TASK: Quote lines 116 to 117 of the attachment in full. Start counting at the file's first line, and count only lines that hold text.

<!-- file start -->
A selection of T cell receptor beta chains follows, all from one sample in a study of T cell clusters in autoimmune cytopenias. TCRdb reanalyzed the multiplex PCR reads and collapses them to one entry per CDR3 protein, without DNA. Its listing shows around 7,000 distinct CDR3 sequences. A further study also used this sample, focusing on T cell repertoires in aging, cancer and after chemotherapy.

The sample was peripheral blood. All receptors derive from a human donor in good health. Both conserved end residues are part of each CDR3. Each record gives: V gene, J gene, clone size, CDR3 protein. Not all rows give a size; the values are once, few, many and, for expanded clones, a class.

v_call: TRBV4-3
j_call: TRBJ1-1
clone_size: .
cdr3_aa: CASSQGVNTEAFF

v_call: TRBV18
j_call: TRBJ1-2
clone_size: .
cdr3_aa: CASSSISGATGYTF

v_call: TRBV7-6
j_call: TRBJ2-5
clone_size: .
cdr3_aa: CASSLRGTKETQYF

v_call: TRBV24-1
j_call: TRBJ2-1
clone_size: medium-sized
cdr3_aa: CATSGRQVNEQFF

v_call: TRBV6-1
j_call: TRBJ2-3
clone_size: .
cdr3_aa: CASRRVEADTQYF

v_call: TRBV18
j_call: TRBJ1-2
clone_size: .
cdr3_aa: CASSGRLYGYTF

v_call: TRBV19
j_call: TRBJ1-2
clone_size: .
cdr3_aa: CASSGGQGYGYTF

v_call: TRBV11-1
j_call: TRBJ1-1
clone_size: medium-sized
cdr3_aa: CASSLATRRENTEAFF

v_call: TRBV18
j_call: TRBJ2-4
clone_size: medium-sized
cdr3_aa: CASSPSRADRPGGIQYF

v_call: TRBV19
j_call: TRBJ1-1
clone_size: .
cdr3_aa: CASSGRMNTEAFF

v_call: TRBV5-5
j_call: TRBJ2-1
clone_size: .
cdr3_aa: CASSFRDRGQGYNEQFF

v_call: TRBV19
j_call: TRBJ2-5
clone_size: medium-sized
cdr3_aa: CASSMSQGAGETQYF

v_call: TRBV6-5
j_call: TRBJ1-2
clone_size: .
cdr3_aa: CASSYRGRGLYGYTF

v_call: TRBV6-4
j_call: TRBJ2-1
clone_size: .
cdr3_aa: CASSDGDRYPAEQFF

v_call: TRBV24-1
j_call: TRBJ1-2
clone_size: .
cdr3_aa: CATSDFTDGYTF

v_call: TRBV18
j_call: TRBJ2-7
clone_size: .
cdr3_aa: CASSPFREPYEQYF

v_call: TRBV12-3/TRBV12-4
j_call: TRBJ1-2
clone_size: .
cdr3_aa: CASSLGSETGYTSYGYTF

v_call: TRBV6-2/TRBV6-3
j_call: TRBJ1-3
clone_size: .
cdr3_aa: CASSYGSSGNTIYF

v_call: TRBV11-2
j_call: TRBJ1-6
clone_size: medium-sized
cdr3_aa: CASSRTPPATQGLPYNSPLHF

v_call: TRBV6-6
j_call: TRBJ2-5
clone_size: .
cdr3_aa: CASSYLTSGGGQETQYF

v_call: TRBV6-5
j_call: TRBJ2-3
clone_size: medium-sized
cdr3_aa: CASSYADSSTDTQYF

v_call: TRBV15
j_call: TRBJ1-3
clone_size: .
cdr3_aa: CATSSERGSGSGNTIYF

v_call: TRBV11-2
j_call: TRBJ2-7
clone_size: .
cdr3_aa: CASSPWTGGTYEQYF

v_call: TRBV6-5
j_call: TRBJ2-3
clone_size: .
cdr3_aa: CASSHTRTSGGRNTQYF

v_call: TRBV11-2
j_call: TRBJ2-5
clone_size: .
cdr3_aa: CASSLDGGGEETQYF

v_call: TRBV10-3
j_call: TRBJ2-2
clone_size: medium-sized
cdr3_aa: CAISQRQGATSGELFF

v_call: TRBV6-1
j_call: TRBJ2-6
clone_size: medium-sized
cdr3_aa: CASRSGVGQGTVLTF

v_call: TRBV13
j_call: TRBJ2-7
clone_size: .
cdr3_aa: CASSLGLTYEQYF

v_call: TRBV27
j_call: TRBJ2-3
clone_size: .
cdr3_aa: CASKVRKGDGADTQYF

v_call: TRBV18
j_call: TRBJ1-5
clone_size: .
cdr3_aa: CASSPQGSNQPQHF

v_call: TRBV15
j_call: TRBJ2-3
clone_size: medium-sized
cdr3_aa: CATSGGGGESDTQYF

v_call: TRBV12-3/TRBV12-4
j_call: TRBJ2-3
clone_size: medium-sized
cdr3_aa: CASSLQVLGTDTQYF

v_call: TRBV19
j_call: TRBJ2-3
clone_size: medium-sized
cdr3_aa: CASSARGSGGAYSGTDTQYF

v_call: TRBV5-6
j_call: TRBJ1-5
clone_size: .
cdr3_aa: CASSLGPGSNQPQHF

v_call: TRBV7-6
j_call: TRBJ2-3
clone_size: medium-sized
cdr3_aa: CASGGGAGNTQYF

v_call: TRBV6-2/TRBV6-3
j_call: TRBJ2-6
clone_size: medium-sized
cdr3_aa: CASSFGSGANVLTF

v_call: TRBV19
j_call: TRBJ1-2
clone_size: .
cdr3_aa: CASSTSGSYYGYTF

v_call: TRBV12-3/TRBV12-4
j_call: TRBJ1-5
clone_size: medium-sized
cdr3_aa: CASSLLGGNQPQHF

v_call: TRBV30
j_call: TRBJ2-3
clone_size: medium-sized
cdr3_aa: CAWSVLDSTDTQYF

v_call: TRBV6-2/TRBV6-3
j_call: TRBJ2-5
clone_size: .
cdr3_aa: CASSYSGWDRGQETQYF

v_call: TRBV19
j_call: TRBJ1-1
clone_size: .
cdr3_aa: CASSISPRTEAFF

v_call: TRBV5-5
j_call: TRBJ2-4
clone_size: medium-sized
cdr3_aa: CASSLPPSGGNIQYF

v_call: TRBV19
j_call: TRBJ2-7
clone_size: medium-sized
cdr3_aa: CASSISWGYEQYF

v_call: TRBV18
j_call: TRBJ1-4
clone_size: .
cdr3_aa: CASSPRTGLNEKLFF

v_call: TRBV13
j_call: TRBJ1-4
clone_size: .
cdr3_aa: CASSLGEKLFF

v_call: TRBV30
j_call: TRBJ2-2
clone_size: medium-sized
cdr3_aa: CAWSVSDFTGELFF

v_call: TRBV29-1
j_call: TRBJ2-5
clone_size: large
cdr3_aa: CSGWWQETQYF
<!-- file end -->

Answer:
j_call: TRBJ2-3
clone_size: .